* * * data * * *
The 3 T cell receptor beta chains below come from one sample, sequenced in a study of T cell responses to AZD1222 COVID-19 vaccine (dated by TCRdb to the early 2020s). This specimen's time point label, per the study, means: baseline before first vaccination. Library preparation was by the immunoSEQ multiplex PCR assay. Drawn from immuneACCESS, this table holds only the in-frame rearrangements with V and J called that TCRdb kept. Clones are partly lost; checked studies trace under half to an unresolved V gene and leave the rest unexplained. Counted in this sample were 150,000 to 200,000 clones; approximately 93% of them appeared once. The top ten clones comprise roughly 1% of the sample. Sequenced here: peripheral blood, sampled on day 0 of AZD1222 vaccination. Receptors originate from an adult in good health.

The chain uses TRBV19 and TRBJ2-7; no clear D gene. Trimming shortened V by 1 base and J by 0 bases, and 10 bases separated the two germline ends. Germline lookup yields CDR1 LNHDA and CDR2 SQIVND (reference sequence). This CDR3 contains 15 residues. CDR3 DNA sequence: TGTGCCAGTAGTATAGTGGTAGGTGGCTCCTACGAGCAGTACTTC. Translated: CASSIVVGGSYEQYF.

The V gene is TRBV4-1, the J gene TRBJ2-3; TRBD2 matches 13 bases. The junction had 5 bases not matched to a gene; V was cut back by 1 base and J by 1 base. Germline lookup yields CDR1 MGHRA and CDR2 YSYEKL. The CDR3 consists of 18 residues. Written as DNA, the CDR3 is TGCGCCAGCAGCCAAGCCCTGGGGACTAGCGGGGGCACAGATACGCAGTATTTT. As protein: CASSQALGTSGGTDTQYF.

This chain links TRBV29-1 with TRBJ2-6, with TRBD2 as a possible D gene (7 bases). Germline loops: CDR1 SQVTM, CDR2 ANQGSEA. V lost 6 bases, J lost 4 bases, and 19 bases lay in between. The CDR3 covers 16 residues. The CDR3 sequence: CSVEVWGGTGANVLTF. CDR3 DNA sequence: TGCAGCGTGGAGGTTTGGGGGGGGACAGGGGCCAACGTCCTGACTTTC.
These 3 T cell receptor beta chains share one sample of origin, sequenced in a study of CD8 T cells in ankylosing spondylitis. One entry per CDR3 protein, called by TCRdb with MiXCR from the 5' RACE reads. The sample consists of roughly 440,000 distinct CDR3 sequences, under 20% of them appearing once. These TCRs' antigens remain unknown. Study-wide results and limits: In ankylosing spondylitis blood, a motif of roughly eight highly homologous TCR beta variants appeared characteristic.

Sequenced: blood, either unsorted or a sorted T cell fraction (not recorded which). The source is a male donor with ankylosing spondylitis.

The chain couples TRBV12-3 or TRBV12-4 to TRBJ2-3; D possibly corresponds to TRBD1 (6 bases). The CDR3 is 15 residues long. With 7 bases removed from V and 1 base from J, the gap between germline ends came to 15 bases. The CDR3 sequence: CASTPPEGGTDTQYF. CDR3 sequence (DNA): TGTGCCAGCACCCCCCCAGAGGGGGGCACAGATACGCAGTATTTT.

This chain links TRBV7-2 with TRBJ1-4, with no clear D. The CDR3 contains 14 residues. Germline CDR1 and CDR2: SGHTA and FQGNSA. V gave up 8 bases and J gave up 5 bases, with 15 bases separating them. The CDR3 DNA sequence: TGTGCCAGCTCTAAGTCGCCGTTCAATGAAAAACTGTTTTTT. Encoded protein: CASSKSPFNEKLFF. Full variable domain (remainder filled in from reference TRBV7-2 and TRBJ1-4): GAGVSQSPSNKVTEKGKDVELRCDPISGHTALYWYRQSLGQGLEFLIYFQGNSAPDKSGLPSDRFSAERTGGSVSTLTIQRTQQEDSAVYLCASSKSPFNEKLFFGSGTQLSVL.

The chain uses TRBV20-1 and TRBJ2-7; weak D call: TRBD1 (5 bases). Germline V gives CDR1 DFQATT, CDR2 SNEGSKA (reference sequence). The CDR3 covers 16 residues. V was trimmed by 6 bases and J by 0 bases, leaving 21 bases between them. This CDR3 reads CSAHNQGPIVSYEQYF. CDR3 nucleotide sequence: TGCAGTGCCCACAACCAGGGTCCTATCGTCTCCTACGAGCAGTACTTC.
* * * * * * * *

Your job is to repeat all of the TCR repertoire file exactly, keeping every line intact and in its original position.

The 3 T cell receptor beta chains below come from one sample, sequenced in a study of T cell responses to AZD1222 COVID-19 vaccine (dated by TCRdb to the early 2020s). This specimen's time point label, per the study, means: baseline before first vaccination. Library preparation was by the immunoSEQ multiplex PCR assay. Drawn from immuneACCESS, this table holds only the in-frame rearrangements with V and J called that TCRdb kept. Clones are partly lost; checked studies trace under half to an unresolved V gene and leave the rest unexplained. Counted in this sample were 150,000 to 200,000 clones; approximately 93% of them appeared once. The top ten clones comprise roughly 1% of the sample. Sequenced here: peripheral blood, sampled on day 0 of AZD1222 vaccination. Receptors originate from an adult in good health.

The chain uses TRBV19 and TRBJ2-7; no clear D gene. Trimming shortened V by 1 base and J by 0 bases, and 10 bases separated the two germline ends. Germline lookup yields CDR1 LNHDA and CDR2 SQIVND (reference sequence). This CDR3 contains 15 residues. CDR3 DNA sequence: TGTGCCAGTAGTATAGTGGTAGGTGGCTCCTACGAGCAGTACTTC. Translated: CASSIVVGGSYEQYF.

The V gene is TRBV4-1, the J gene TRBJ2-3; TRBD2 matches 13 bases. The junction had 5 bases not matched to a gene; V was cut back by 1 base and J by 1 base. Germline lookup yields CDR1 MGHRA and CDR2 YSYEKL. The CDR3 consists of 18 residues. Written as DNA, the CDR3 is TGCGCCAGCAGCCAAGCCCTGGGGACTAGCGGGGGCACAGATACGCAGTATTTT. As protein: CASSQALGTSGGTDTQYF.

This chain links TRBV29-1 with TRBJ2-6, with TRBD2 as a possible D gene (7 bases). Germline loops: CDR1 SQVTM, CDR2 ANQGSEA. V lost 6 bases, J lost 4 bases, and 19 bases lay in between. The CDR3 covers 16 residues. The CDR3 sequence: CSVEVWGGTGANVLTF. CDR3 DNA sequence: TGCAGCGTGGAGGTTTGGGGGGGGACAGGGGCCAACGTCCTGACTTTC.
These 3 T cell receptor beta chains share one sample of origin, sequenced in a study of CD8 T cells in ankylosing spondylitis. One entry per CDR3 protein, called by TCRdb with MiXCR from the 5' RACE reads. The sample consists of roughly 440,000 distinct CDR3 sequences, under 20% of them appearing once. These TCRs' antigens remain unknown. Study-wide results and limits: In ankylosing spondylitis blood, a motif of roughly eight highly homologous TCR beta variants appeared characteristic.

Sequenced: blood, either unsorted or a sorted T cell fraction (not recorded which). The source is a male donor with ankylosing spondylitis.

The chain couples TRBV12-3 or TRBV12-4 to TRBJ2-3; D possibly corresponds to TRBD1 (6 bases). The CDR3 is 15 residues long. With 7 bases removed from V and 1 base from J, the gap between germline ends came to 15 bases. The CDR3 sequence: CASTPPEGGTDTQYF. CDR3 sequence (DNA): TGTGCCAGCACCCCCCCAGAGGGGGGCACAGATACGCAGTATTTT.

This chain links TRBV7-2 with TRBJ1-4, with no clear D. The CDR3 contains 14 residues. Germline CDR1 and CDR2: SGHTA and FQGNSA. V gave up 8 bases and J gave up 5 bases, with 15 bases separating them. The CDR3 DNA sequence: TGTGCCAGCTCTAAGTCGCCGTTCAATGAAAAACTGTTTTTT. Encoded protein: CASSKSPFNEKLFF. Full variable domain (remainder filled in from reference TRBV7-2 and TRBJ1-4): GAGVSQSPSNKVTEKGKDVELRCDPISGHTALYWYRQSLGQGLEFLIYFQGNSAPDKSGLPSDRFSAERTGGSVSTLTIQRTQQEDSAVYLCASSKSPFNEKLFFGSGTQLSVL.

The chain uses TRBV20-1 and TRBJ2-7; weak D call: TRBD1 (5 bases). Germline V gives CDR1 DFQATT, CDR2 SNEGSKA (reference sequence). The CDR3 covers 16 residues. V was trimmed by 6 bases and J by 0 bases, leaving 21 bases between them. This CDR3 reads CSAHNQGPIVSYEQYF. CDR3 nucleotide sequence: TGCAGTGCCCACAACCAGGGTCCTATCGTCTCCTACGAGCAGTACTTC.